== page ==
Stasis is a significant venue for me. It is run by scholars at the European University, St. Petersburg, a shining star of radical theory and critique in Russia. Their radicalism has met serious state repression, such as having their teaching accreditation revoked for a time and being forced out of their facilities. In spite of this, they continue to publish pathbreaking work like Stasis. Also significant is how the journal expands on the country’s long tradition of thinking while remaining independent from a wider intellectual environment awash in scientistic positivism (both surging neo-liberal social sciences and older Soviet orthodoxy).
All issues of Stasis remain free, accessible, and bi-lingual with simultaneous English and Russian texts for every article. Their rich cross-pollination of what American scholars came to call “theory” and the post-Soviet archive is uniquely rich. For one, there is significant working reading the Russian archive back into scholarly conversations (such as so-called Western Marxism) that tended to have a one-dimensional depiction of Soviet-era thought as it was prismatically refracted through massive state propaganda. Of particular significance are pre-Stalinist materials from workers journals, speculative philosophy, and political experiments prove that the Soviets had much more to contribute than what many had been led to believe. Moreover, their scope is not merely historical but brutally contemporary. Post-Soviet reckoning with the putative constitutional republicanism of liberal capitalist democracy helps break out of the Euro-American obsession of treating their own experiments as models for the rest of the world. Continue reading “New Publication: A Method to the Madness: The Revolutionary Marxist Method of Deleuze and Guattari”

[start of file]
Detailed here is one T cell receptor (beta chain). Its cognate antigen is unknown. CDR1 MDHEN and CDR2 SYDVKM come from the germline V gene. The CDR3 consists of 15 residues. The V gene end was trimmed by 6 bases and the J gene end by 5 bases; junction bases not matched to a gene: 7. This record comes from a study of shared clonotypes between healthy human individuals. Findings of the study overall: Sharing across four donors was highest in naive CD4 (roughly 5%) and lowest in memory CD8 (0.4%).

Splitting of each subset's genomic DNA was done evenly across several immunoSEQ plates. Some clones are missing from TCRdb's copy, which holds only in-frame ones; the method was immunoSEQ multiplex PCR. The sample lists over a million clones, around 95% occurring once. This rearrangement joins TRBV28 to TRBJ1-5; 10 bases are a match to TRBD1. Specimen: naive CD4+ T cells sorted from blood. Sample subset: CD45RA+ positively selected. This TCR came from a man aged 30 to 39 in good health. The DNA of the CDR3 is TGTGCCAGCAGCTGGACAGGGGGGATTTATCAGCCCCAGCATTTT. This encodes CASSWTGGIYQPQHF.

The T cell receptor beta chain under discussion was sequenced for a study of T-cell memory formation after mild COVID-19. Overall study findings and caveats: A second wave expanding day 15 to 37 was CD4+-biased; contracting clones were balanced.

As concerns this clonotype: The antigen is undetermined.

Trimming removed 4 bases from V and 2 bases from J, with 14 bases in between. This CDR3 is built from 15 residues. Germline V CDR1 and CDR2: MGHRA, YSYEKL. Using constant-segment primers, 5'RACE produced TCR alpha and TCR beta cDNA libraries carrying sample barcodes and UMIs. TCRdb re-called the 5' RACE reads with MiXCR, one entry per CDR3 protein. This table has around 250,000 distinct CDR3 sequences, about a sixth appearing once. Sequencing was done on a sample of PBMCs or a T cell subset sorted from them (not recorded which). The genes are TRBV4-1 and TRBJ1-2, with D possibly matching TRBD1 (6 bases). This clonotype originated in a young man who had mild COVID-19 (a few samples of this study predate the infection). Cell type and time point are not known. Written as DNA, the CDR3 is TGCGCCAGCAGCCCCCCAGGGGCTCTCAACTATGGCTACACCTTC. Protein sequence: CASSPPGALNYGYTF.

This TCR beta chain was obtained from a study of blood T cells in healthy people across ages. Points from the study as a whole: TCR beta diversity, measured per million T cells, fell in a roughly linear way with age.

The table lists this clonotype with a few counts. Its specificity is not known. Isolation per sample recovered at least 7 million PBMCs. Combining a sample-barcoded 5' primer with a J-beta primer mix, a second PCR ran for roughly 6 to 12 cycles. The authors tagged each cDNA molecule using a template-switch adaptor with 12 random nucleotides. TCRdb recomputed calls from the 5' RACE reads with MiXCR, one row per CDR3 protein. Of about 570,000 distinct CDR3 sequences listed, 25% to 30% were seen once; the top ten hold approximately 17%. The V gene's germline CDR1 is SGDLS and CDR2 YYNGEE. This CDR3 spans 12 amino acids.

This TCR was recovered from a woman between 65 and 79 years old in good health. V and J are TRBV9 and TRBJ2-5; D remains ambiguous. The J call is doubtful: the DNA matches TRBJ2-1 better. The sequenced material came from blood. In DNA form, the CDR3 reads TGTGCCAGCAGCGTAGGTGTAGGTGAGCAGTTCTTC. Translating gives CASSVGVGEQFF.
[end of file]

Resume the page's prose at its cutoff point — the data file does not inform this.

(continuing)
Last week, I completed the draft for a new book tentatively titled “Imperceptibility: The Politics of the Unseen.” This is the first time in years that I’ve been able to take a step back. My immediate world has calmed after having been a sea of shifting sand for the many years I was searching for a permanent post. It has also been a very prolific time for my writing, which I have not consistently reported. From now on, I will be announcing here recent publication and presentations.
My ability to complete the manuscript is the result of a realization: that my previous project “Escape,” is actually two different constellations of ideas. They are not inconsistent, which is to say, they share common notions that do not conflict. But there are two core insights that each result in their own concept. I found myself struggling to unify them under a single title, a single argument, a single phrase, a single breath. Once I separated them, both began to flourish.
The first concept: that a distinctive feature of our current cycle of struggle is an anti-politics that refuses to pose demands, wants nothing to do with consciousness raising, and rejects collaboration of any kind. Even more interesting it tends to emphasize engagement instead of reverting to escapism, radical passivity, or pure silence. Once refocusing the project on this insight, I was able to write a new introduction and the book immediately took shape.